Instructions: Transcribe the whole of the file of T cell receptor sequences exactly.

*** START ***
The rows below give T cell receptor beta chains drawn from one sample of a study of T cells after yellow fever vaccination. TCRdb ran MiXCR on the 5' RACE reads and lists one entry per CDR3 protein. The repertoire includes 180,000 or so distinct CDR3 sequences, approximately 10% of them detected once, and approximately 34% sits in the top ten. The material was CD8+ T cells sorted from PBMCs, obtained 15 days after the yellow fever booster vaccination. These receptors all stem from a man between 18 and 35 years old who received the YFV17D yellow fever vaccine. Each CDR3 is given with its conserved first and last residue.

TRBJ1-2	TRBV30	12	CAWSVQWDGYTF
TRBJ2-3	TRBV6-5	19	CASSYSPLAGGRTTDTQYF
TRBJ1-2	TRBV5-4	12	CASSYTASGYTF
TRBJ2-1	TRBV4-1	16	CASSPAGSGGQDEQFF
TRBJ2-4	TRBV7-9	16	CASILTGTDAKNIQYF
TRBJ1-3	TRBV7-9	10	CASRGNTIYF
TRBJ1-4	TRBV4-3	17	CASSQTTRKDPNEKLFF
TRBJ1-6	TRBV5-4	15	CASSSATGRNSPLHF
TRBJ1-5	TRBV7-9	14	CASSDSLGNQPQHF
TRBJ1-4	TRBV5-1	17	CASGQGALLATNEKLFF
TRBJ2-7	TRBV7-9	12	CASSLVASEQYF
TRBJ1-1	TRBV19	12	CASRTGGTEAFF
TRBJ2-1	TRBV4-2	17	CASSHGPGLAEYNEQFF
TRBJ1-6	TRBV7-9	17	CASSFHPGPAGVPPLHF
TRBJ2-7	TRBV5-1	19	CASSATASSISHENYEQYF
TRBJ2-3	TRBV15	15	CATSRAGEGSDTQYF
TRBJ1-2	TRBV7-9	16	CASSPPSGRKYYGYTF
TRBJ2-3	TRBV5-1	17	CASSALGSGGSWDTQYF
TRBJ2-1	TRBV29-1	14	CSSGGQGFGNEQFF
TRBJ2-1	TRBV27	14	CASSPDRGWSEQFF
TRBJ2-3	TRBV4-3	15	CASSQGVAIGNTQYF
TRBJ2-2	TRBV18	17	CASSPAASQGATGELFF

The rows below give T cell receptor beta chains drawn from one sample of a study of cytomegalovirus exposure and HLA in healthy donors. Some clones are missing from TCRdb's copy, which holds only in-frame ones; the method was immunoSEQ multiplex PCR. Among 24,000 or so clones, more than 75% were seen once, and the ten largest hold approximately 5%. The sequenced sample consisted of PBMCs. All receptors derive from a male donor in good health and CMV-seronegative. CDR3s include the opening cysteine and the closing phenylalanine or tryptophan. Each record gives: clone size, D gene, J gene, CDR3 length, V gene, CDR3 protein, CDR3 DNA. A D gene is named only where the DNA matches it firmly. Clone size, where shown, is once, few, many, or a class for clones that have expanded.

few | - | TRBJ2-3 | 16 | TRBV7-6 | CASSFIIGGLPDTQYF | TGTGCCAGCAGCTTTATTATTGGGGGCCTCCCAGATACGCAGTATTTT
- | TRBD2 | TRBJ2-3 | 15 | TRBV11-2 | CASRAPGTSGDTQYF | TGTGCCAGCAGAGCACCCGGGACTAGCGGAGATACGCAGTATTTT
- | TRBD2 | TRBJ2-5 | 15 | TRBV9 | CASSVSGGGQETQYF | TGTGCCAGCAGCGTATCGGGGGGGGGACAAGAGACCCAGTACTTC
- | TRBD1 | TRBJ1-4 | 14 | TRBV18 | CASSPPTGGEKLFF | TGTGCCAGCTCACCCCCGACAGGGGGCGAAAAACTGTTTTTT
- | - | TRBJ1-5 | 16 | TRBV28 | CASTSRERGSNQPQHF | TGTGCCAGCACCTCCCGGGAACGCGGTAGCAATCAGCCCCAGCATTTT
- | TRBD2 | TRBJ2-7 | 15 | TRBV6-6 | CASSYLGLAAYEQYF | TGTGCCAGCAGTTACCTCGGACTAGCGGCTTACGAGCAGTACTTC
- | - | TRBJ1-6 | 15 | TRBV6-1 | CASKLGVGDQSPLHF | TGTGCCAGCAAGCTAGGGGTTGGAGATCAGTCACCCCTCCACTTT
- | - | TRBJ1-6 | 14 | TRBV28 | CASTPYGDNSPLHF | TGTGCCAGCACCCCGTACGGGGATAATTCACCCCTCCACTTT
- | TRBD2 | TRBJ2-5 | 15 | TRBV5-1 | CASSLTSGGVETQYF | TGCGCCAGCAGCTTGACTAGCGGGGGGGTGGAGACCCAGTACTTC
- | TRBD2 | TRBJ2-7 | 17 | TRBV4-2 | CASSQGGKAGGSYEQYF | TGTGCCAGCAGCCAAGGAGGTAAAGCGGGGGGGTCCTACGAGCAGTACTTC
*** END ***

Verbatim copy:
The rows below give T cell receptor beta chains drawn from one sample of a study of T cells after yellow fever vaccination. TCRdb ran MiXCR on the 5' RACE reads and lists one entry per CDR3 protein. The repertoire includes 180,000 or so distinct CDR3 sequences, approximately 10% of them detected once, and approximately 34% sits in the top ten. The material was CD8+ T cells sorted from PBMCs, obtained 15 days after the yellow fever booster vaccination. These receptors all stem from a man between 18 and 35 years old who received the YFV17D yellow fever vaccine. Each CDR3 is given with its conserved first and last residue.

TRBJ1-2	TRBV30	12	CAWSVQWDGYTF
TRBJ2-3	TRBV6-5	19	CASSYSPLAGGRTTDTQYF
TRBJ1-2	TRBV5-4	12	CASSYTASGYTF
TRBJ2-1	TRBV4-1	16	CASSPAGSGGQDEQFF
TRBJ2-4	TRBV7-9	16	CASILTGTDAKNIQYF
TRBJ1-3	TRBV7-9	10	CASRGNTIYF
TRBJ1-4	TRBV4-3	17	CASSQTTRKDPNEKLFF
TRBJ1-6	TRBV5-4	15	CASSSATGRNSPLHF
TRBJ1-5	TRBV7-9	14	CASSDSLGNQPQHF
TRBJ1-4	TRBV5-1	17	CASGQGALLATNEKLFF
TRBJ2-7	TRBV7-9	12	CASSLVASEQYF
TRBJ1-1	TRBV19	12	CASRTGGTEAFF
TRBJ2-1	TRBV4-2	17	CASSHGPGLAEYNEQFF
TRBJ1-6	TRBV7-9	17	CASSFHPGPAGVPPLHF
TRBJ2-7	TRBV5-1	19	CASSATASSISHENYEQYF
TRBJ2-3	TRBV15	15	CATSRAGEGSDTQYF
TRBJ1-2	TRBV7-9	16	CASSPPSGRKYYGYTF
TRBJ2-3	TRBV5-1	17	CASSALGSGGSWDTQYF
TRBJ2-1	TRBV29-1	14	CSSGGQGFGNEQFF
TRBJ2-1	TRBV27	14	CASSPDRGWSEQFF
TRBJ2-3	TRBV4-3	15	CASSQGVAIGNTQYF
TRBJ2-2	TRBV18	17	CASSPAASQGATGELFF

The rows below give T cell receptor beta chains drawn from one sample of a study of cytomegalovirus exposure and HLA in healthy donors. Some clones are missing from TCRdb's copy, which holds only in-frame ones; the method was immunoSEQ multiplex PCR. Among 24,000 or so clones, more than 75% were seen once, and the ten largest hold approximately 5%. The sequenced sample consisted of PBMCs. All receptors derive from a male donor in good health and CMV-seronegative. CDR3s include the opening cysteine and the closing phenylalanine or tryptophan. Each record gives: clone size, D gene, J gene, CDR3 length, V gene, CDR3 protein, CDR3 DNA. A D gene is named only where the DNA matches it firmly. Clone size, where shown, is once, few, many, or a class for clones that have expanded.

few | - | TRBJ2-3 | 16 | TRBV7-6 | CASSFIIGGLPDTQYF | TGTGCCAGCAGCTTTATTATTGGGGGCCTCCCAGATACGCAGTATTTT
- | TRBD2 | TRBJ2-3 | 15 | TRBV11-2 | CASRAPGTSGDTQYF | TGTGCCAGCAGAGCACCCGGGACTAGCGGAGATACGCAGTATTTT
- | TRBD2 | TRBJ2-5 | 15 | TRBV9 | CASSVSGGGQETQYF | TGTGCCAGCAGCGTATCGGGGGGGGGACAAGAGACCCAGTACTTC
- | TRBD1 | TRBJ1-4 | 14 | TRBV18 | CASSPPTGGEKLFF | TGTGCCAGCTCACCCCCGACAGGGGGCGAAAAACTGTTTTTT
- | - | TRBJ1-5 | 16 | TRBV28 | CASTSRERGSNQPQHF | TGTGCCAGCACCTCCCGGGAACGCGGTAGCAATCAGCCCCAGCATTTT
- | TRBD2 | TRBJ2-7 | 15 | TRBV6-6 | CASSYLGLAAYEQYF | TGTGCCAGCAGTTACCTCGGACTAGCGGCTTACGAGCAGTACTTC
- | - | TRBJ1-6 | 15 | TRBV6-1 | CASKLGVGDQSPLHF | TGTGCCAGCAAGCTAGGGGTTGGAGATCAGTCACCCCTCCACTTT
- | - | TRBJ1-6 | 14 | TRBV28 | CASTPYGDNSPLHF | TGTGCCAGCACCCCGTACGGGGATAATTCACCCCTCCACTTT
- | TRBD2 | TRBJ2-5 | 15 | TRBV5-1 | CASSLTSGGVETQYF | TGCGCCAGCAGCTTGACTAGCGGGGGGGTGGAGACCCAGTACTTC
- | TRBD2 | TRBJ2-7 | 17 | TRBV4-2 | CASSQGGKAGGSYEQYF | TGTGCCAGCAGCCAAGGAGGTAAAGCGGGGGGGTCCTACGAGCAGTACTTC